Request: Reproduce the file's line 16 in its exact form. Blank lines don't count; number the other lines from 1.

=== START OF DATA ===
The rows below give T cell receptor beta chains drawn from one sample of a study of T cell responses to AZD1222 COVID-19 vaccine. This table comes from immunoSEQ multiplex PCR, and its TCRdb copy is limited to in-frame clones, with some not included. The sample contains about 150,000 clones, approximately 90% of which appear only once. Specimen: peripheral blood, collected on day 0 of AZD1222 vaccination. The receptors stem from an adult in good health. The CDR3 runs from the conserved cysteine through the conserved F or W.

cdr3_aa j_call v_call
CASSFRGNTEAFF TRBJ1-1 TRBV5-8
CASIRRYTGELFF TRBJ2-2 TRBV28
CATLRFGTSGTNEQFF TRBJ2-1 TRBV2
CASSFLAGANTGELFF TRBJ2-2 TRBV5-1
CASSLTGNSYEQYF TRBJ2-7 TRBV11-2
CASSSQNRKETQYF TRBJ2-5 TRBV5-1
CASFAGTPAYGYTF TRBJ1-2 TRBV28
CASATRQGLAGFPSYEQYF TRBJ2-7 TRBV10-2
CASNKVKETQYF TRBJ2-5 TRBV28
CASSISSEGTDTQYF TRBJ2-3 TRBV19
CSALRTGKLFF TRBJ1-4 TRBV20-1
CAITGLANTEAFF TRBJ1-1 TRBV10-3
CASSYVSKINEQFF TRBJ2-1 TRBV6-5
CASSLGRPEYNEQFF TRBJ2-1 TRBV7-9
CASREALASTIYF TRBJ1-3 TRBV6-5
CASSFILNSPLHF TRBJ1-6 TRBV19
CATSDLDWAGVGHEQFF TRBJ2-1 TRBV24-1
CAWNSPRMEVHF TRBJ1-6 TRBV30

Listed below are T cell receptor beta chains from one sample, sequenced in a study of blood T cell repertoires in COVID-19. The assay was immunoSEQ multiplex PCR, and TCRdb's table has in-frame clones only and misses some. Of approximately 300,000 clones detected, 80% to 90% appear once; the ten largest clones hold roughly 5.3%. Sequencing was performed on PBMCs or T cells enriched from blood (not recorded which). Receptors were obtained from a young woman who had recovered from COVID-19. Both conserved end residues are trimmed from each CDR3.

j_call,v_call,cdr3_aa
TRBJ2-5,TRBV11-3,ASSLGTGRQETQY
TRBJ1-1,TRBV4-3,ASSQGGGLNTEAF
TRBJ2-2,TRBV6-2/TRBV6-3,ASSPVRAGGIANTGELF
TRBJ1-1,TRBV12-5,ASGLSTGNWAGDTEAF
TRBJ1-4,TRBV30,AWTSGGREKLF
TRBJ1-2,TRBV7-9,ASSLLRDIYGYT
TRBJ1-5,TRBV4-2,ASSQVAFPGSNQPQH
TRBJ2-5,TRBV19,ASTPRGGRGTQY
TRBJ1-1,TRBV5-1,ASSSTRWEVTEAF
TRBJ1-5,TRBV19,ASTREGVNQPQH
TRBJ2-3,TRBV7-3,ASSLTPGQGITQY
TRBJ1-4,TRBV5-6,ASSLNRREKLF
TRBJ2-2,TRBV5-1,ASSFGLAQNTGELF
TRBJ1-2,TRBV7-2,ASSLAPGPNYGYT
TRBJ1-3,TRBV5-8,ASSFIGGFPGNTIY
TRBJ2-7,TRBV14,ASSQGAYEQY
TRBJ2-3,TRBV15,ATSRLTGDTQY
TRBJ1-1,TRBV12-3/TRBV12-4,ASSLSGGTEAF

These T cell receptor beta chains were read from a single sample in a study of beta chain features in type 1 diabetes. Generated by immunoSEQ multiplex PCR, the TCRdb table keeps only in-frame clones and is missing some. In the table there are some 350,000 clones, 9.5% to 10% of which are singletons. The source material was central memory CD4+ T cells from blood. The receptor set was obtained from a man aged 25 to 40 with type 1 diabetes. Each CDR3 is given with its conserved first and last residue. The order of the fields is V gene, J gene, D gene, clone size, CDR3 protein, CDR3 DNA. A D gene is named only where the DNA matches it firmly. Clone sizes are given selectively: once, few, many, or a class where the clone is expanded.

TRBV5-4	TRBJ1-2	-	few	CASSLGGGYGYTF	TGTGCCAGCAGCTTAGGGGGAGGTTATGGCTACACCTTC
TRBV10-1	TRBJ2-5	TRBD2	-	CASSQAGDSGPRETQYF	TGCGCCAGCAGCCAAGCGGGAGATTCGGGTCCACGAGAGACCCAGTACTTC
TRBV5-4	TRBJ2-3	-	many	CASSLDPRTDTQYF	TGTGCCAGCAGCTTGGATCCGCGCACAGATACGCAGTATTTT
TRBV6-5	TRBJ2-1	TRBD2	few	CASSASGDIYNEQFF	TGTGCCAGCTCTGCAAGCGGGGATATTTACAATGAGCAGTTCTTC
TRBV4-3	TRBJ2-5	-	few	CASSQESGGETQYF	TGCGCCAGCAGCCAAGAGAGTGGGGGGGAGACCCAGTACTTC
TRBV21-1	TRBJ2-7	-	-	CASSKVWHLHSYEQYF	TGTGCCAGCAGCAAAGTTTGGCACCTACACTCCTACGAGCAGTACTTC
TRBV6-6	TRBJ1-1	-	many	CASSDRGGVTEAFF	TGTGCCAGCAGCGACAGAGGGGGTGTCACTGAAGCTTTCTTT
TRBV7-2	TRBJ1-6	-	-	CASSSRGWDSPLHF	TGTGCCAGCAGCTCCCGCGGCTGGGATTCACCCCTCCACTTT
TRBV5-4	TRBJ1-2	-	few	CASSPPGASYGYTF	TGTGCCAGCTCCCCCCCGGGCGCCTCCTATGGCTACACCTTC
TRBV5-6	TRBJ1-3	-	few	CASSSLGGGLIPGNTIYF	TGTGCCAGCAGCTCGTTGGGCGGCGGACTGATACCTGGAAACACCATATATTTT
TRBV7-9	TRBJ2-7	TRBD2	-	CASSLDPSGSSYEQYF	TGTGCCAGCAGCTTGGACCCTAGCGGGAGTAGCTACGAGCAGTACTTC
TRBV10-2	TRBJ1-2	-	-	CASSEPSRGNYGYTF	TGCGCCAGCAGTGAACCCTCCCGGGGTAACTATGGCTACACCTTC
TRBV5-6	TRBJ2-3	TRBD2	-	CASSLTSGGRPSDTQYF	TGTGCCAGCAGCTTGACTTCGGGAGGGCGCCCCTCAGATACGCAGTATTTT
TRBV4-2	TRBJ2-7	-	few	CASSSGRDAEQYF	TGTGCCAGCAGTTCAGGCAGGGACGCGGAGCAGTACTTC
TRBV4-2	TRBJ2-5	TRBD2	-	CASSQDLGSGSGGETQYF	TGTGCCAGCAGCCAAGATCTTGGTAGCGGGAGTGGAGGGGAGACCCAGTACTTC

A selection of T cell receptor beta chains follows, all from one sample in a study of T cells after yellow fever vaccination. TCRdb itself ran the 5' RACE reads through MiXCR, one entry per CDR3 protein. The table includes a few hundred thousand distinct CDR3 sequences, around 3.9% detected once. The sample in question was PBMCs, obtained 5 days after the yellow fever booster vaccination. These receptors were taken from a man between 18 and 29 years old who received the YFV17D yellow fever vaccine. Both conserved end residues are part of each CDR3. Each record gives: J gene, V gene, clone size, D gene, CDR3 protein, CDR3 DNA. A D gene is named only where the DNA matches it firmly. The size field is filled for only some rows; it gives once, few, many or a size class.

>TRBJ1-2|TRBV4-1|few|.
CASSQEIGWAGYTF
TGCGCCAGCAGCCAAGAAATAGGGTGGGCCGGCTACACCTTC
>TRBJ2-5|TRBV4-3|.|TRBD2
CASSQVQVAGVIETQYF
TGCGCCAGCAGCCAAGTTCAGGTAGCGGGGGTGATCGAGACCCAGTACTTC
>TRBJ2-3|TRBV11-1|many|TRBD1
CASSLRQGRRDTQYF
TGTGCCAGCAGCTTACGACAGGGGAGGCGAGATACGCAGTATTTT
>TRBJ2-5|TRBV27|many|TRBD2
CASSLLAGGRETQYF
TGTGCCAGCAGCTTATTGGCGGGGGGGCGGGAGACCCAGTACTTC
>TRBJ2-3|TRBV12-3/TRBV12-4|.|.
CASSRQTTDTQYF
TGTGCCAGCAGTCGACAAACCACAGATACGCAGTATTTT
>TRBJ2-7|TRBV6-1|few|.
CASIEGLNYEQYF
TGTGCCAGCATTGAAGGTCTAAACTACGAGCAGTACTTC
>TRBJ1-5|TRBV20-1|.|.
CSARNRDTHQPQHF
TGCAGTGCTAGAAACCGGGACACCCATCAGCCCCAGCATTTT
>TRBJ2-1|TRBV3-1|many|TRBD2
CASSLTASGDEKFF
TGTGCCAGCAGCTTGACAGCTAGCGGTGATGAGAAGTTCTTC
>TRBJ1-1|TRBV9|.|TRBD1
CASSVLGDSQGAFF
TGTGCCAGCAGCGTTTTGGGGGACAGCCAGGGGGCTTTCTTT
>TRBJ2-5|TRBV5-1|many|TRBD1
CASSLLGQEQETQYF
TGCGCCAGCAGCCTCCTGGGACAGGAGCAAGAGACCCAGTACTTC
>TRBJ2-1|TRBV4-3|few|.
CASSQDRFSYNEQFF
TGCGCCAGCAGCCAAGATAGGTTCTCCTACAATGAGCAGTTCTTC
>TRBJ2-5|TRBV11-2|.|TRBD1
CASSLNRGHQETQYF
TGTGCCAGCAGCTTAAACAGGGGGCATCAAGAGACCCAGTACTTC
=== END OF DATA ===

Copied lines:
CASSLGRPEYNEQFF TRBJ2-1 TRBV7-9